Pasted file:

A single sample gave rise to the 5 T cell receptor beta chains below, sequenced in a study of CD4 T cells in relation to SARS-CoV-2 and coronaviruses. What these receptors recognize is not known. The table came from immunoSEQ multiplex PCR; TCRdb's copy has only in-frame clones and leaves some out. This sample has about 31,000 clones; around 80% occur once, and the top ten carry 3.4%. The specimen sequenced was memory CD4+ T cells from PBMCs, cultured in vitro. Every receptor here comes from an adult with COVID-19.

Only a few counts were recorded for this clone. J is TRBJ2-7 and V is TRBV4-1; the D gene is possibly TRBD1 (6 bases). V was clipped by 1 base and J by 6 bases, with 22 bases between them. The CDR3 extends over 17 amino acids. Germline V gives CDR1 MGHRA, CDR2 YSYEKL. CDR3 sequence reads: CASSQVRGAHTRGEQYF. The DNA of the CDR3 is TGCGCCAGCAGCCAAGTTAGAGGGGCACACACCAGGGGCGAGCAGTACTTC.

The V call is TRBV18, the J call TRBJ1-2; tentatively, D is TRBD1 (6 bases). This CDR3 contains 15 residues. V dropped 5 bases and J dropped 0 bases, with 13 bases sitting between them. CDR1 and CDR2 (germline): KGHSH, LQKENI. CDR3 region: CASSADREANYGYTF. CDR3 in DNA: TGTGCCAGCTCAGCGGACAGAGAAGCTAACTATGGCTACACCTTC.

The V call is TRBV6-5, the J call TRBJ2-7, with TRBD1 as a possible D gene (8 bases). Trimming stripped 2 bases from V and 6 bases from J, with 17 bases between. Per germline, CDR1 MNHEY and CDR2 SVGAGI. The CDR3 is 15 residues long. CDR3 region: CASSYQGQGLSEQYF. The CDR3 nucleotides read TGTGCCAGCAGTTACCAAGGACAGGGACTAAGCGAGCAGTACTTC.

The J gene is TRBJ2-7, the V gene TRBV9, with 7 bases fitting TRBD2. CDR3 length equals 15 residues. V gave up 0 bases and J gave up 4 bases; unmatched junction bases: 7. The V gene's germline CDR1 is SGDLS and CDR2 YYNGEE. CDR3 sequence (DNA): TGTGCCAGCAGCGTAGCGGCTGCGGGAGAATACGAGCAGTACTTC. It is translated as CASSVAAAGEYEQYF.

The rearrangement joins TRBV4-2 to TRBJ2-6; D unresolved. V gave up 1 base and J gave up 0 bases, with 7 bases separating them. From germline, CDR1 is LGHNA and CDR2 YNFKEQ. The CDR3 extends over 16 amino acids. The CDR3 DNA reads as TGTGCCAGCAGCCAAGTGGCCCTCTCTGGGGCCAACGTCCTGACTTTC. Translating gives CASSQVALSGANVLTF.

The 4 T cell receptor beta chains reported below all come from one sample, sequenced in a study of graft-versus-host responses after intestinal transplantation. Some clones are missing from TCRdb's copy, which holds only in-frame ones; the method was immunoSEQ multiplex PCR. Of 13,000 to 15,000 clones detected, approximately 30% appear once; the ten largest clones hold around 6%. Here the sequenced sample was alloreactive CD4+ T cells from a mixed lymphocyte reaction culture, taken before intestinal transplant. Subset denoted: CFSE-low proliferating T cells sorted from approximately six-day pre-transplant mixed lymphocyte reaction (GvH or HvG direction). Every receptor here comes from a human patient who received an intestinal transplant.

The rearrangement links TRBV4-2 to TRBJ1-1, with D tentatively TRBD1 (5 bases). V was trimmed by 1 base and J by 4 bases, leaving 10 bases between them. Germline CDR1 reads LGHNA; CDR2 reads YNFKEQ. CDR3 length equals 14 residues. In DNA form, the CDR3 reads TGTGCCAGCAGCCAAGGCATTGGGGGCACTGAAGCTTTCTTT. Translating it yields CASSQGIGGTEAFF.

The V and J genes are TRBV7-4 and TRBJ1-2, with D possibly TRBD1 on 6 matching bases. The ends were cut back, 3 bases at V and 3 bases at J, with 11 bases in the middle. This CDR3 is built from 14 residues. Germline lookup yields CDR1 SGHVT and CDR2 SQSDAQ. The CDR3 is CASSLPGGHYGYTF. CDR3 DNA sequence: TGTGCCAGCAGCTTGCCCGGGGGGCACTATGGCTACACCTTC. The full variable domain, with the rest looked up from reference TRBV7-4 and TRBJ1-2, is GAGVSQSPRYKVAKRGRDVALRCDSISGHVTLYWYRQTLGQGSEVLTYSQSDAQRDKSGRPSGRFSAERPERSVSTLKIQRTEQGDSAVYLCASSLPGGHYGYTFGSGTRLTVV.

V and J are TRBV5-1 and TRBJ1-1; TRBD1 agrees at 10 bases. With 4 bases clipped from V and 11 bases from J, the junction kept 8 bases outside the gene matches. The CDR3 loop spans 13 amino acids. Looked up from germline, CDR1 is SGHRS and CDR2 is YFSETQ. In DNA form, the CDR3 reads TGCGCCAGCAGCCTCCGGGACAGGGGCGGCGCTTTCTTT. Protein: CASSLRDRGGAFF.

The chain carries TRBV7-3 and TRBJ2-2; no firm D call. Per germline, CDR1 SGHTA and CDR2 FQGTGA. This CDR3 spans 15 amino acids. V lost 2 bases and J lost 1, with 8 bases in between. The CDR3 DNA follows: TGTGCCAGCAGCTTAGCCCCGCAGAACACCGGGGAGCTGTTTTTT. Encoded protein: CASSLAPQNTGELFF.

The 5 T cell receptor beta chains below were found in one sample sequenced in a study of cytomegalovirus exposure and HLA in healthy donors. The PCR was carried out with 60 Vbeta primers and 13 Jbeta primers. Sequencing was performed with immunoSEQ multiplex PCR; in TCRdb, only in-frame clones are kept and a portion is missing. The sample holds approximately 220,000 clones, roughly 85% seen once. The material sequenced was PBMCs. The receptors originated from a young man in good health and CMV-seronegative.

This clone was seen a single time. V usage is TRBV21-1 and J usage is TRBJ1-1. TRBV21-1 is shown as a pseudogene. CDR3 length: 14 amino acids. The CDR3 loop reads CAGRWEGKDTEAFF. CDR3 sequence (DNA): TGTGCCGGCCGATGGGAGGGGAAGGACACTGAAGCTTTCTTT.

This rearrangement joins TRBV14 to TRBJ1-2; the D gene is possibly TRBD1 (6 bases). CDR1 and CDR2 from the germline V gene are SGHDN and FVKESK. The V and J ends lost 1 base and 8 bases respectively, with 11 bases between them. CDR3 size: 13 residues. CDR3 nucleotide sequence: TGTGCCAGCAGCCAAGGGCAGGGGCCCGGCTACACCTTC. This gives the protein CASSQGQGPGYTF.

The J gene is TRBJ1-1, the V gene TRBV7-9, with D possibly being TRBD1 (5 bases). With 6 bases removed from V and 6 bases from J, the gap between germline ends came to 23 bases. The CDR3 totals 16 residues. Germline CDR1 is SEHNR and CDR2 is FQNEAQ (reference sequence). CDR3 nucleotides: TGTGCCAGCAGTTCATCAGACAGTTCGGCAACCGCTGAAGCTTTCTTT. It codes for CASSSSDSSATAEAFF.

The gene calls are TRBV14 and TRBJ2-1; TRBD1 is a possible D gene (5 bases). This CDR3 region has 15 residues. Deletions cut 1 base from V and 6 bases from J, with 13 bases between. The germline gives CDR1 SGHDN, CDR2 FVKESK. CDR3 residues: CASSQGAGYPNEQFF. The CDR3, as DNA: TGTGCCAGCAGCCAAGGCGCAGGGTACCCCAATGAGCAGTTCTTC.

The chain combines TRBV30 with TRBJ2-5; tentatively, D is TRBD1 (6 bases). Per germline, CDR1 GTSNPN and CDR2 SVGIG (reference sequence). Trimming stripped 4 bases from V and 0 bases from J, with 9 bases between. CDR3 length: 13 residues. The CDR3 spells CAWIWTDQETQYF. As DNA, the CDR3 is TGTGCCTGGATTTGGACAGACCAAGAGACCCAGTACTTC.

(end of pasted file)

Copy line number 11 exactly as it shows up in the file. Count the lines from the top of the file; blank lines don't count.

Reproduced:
The chain carries TRBV7-3 and TRBJ2-2; no firm D call. Per germline, CDR1 SGHTA and CDR2 FQGTGA. This CDR3 spans 15 amino acids. V lost 2 bases and J lost 1, with 8 bases in between. The CDR3 DNA follows: TGTGCCAGCAGCTTAGCCCCGCAGAACACCGGGGAGCTGTTTTTT. Encoded protein: CASSLAPQNTGELFF.